Now; these gifts are ‘foundational’. Paul says so in Ephesians 2:20; telling us that the church is “built on the foundation of the apostles and prophets, Jesus Christ Himself being the chief cornerstone”. There are some people who go around today demanding to be recognized as ‘apostles’ and ‘prophets’ of the church; but personally, I do not believe we should ever accept them as such. God has already laid the foundation for the church through the New Testament apostles and prophets; and once you’ve laid the foundation for something, you don’t need to keep laying again and again on top of the rest of the building.

But Paul then goes on to speak of two other types of ‘uniquely appointed individuals’ that Jesus gives to His church; and I believe that rather than being ‘foundational gifts’, these are better thought of as ‘maintenance gifts’. They are given to build upon and maintain what has already been laid as the foundation. The first of these two gifts that are mentioned is ‘evangelists’. We shouldn’t see these as the same kind of thing as ‘TV evangelists’. Rather, these are individuals that God has uniquely gifted to give growth to the body of Christ by going to places where the gospel has not yet been heard or established, and proclaiming the gospel, and bringing people to Christ, and establishing a church. You might think of them as something more along the lines of “missionaries” and “church planters”.

And the second gift he mentions is that of ‘pastors and teachers’. I only say “second”, because I believe the grammar of the original language requires that we understand this as speaking of one ‘gifted individual’ with two functions—that of shepherding and of teaching. This would speak of the servant of the local church who functions as a teaching elder—a pastor/teacher.

Now; I am grateful to the Lord Jesus that He cares about His church and provides these necessary gifts. We cannot do without them. In order for there to be the foundation of the church, we must have apostles and prophets; and for the ongoing maintenance of the church, we must have evangelists and pastor/teachers. They are the necessary provisions for the work of the church.

But here’s where the surprise comes; where Paul goes on to tell us …


It is not so that these ‘gifted individuals’—particularly, in our case, the evangelists and pastor/teachers—can then go on to do all the work of the ministry. Their role is, if I may put it this way, ‘secondary’ to the role that the redeemed members of the congregation—such as yourselves—play. My role as pastor/teacher of this church is important; but it is actually meant to be ‘secondary’ to and ‘supportive’ of your role. Paul tells us in verse 12 that those foundational and maintenance gifts were given, “for the equipping of the saints for the work of ministry, for the edifying of the body of Christ …”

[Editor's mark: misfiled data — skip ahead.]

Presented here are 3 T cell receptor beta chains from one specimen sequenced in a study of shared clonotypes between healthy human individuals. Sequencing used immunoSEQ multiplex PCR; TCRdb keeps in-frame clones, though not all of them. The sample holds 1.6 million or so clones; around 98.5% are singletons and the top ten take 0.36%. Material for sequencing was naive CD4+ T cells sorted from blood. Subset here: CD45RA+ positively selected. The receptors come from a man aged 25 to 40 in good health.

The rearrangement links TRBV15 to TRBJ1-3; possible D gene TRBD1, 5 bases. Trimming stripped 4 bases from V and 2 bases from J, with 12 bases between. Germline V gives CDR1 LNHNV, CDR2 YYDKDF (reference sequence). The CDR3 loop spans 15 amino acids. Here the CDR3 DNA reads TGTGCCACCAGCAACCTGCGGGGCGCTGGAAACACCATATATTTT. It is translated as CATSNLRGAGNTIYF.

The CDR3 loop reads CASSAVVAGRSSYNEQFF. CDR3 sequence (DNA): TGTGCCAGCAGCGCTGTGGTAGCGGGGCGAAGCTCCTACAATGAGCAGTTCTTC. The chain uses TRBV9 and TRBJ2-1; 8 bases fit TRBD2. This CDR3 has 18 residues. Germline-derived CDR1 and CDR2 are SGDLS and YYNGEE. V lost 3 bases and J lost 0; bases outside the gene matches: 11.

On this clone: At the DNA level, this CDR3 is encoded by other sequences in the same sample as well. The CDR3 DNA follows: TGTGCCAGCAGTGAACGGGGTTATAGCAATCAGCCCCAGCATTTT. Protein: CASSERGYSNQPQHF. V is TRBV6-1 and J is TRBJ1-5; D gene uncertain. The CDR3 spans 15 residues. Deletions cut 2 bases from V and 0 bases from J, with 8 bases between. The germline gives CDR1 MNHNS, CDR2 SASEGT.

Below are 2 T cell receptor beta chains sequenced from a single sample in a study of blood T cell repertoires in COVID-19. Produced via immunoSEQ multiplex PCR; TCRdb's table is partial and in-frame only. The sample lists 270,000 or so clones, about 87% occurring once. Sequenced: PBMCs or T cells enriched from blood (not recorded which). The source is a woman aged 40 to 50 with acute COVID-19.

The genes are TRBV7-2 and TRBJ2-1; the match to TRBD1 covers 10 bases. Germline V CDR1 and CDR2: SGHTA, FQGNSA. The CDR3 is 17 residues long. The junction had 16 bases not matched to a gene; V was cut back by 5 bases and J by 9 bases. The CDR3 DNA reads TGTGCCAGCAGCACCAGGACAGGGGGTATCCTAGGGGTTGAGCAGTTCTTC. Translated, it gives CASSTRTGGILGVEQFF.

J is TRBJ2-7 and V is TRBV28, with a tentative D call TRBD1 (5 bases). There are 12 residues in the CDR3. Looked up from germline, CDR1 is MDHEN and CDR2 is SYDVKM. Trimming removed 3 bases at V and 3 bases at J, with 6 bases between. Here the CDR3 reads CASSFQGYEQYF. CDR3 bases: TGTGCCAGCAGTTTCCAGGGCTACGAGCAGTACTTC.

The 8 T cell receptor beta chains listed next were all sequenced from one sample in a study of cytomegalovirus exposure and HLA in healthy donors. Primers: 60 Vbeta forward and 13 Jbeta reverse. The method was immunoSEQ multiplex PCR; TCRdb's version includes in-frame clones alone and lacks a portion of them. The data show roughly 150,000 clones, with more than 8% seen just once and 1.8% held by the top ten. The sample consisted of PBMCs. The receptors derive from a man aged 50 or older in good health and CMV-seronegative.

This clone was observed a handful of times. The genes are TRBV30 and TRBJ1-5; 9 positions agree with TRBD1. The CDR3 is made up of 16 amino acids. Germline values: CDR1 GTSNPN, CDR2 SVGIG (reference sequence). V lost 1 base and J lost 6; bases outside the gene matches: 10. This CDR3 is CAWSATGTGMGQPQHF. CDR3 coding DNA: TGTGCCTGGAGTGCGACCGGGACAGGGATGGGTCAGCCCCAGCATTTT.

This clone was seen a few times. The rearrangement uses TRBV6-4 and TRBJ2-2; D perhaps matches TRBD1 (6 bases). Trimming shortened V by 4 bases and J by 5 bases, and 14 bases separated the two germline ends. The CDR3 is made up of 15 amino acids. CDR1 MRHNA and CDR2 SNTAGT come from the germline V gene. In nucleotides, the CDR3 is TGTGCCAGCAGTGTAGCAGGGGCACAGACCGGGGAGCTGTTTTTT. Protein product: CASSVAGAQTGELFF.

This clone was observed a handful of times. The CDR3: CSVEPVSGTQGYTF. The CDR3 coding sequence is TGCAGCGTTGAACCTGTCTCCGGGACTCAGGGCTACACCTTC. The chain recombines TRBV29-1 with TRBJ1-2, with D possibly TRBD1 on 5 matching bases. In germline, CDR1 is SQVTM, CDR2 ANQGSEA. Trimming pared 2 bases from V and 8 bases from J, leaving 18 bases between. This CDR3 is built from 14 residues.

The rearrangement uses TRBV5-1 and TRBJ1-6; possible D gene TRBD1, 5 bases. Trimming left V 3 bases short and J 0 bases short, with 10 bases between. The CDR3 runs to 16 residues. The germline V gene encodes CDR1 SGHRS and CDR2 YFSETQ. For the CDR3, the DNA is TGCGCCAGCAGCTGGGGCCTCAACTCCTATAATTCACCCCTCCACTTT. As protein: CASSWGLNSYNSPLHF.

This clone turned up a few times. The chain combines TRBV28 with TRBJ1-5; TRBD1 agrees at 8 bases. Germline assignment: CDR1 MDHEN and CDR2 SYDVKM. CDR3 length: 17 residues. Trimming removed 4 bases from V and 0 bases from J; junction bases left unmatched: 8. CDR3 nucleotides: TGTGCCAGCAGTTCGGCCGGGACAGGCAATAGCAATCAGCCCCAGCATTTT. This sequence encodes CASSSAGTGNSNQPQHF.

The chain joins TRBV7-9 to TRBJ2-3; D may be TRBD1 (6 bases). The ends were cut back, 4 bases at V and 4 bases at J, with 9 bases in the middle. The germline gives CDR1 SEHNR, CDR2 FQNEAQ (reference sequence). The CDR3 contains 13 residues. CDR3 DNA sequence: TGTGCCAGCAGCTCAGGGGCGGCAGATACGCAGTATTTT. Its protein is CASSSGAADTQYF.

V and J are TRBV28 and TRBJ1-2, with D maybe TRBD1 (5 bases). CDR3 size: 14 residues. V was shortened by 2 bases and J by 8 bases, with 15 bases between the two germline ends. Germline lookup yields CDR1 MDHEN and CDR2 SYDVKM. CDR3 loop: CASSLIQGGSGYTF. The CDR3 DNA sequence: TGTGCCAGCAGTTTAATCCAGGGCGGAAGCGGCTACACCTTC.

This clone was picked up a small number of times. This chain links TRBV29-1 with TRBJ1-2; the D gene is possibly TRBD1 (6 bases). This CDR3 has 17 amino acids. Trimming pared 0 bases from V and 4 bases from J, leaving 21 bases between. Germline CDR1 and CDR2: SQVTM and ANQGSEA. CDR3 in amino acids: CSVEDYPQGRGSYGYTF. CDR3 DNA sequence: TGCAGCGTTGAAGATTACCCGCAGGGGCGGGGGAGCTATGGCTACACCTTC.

If you were to read verse 12 in the old King James Version, it might give you the wrong impression. The King James puts a lot of unnecessary ‘commas’ in the verse that aren’t in the original text—making it sound almost like a ‘shopping list’ of duties that the uniquely appointed individuals in verse 11 are supposed to perform; as if the evangelists and pastor/teachers are themselves to do three things: (1) equip the saints, (2) do the work of the ministry, and (3) build up the body of Christ. But actually, the correct way to understand this is that the apostles, prophets, evangelists and pastor/teachers are to equip the saints—that is, all the redeemed followers of Jesus in the church. And it is those redeemed believers who are then to go out and do the work of the ministry and build up the body of Christ—with the evangelists and pastor/teachers doing the work along with them. That makes every redeemed man and woman in Christ the true ‘ministers’ of the church—with each one having a sacred duty to perform.

God has gifted me in certain ways to serve as the pastor/teacher of this church. But that’s because He has also gifted every believing member in unique ways so that they can do the work. And my role is to give you what the Bible says you need in order for you to do your work. I like how Paul puts this in Romans 12:3-8;